Because of the lack of reliable echocardiographic parameters to predict recovery after surgery, the optimal timing of surgery for severe mitral regurgitation remains controversial. The aim of this study was to determine whether global longitudinal strain (GLS) recorded preoperatively could help in predicting left ventricular (LV) ejection fraction (LVEF) postoperatively.
A total of 88 patients (mean age, 63 ± 13 years; 59 men) with severe degenerative mitral regurgitation were included prospectively in this study. Rest echocardiography was performed before and 6 ± 1 months after mitral valve surgery. Patients were divided into two groups: group A (postoperative LVEF ≥ 50%) and group B (postoperative LVEF < 50%).
In group B, patients had larger preoperative LV end-systolic diameters (21.6 ± 2.6 vs 19.2 ± 3.7 mm/m 2 , P = .02) and impaired preoperative GLS (−17 ± 2.8% vs −19.6 ± 3.6%, P = .01), whereas there was no difference in preoperative LVEF. Preoperative LV end-systolic diameter ≥ 22 mm/m 2 and GLS < −18% were independent predictors of postoperative LV dysfunction.
LV end-systolic diameter is a well-recognized prognostic marker. In addition, this study demonstrates the additive and independent predictive value of preoperative GLS for predicting postoperative LV dysfunction.
Physicians who treat degenerative mitral regurgitation (MR) must make decisions regarding the optimal timing of surgery for significant MR. Without surgical treatment, the 10-year morbidity and mortality for patients with severe MR can be as high as 90%. In contrast, with successful surgical correction of MR before the appearance of complications, patients have life expectancies similar to that of the general population.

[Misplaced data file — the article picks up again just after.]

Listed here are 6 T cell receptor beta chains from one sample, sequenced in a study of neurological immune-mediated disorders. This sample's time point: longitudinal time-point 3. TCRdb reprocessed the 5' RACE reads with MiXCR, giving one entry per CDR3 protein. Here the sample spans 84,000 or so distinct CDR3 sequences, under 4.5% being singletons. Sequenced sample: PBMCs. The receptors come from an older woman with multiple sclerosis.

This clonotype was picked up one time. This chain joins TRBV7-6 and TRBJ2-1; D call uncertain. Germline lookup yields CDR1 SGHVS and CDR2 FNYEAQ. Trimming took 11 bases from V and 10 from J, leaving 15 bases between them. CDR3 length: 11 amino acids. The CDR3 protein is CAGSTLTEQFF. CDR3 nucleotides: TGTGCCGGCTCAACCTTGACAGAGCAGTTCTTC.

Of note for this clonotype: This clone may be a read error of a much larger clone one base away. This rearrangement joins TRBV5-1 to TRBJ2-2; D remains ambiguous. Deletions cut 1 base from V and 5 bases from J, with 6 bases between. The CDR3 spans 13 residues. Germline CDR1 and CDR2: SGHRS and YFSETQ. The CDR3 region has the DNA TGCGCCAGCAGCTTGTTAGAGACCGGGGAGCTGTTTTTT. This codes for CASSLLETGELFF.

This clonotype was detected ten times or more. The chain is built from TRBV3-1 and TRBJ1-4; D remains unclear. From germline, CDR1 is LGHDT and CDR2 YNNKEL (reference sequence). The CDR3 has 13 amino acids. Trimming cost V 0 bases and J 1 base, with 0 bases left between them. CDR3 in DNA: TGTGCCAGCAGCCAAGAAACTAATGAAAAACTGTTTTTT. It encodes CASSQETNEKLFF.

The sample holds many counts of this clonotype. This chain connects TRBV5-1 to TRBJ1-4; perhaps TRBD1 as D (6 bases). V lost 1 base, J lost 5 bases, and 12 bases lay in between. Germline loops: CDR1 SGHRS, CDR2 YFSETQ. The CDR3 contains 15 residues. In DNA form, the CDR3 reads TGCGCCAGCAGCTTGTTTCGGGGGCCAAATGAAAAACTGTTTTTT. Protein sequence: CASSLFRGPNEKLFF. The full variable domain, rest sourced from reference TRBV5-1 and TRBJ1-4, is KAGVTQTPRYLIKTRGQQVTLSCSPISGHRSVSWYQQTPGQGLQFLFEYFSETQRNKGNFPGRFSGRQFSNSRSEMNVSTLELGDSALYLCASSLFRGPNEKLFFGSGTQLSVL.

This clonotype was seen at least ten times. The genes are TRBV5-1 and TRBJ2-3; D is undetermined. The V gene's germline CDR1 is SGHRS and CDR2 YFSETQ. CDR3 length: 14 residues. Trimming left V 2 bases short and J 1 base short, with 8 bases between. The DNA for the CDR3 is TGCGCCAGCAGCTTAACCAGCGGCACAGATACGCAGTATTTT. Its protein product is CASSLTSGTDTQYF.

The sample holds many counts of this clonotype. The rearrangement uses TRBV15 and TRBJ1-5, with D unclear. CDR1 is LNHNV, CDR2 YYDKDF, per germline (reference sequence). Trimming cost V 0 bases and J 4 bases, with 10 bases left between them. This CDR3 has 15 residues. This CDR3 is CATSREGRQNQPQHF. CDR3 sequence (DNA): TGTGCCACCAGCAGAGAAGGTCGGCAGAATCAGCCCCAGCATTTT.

According to European recommendations, mitral valve repair must be proposed to symptomatic patients and to patients with significant left ventricular (LV) remodeling as a consequence of the severity of MR. A significant decline in LV function is defined, in these recommendations, echocardiographically as an LV ejection fraction (LVEF) < 60% or an LV end-systolic diameter (LVESD) > 45 mm. Preoperative LV systolic function and LVESD are important postoperative prognostic factors. However, it is still difficult to decide when a patient should be referred for surgery. The early detection of LV systolic dysfunction remains a challenge. MR causes low LV afterload, and the ejection fraction thus remains normal or supernormal until the disease reaches an advanced stage. Various ultrasound techniques for evaluating LV function have been tested in the hope of better predicting the capacity of the left ventricle to return to normal function postoperatively. Some authors have suggested the additive value of deformation indices as more sensitive than the ejection fraction to detect subclinical LV systolic dysfunction. The goal of our study was thus to determine ultrasound factors that predict LV dysfunction after surgical treatment for degenerative MR. In particular, we sought to study the value of preoperative LV longitudinal strain. Longitudinal strain is now widely available using a speckle-tracking approach, and it can be used in addition to other conventional echocardiographic measurements such as diameters.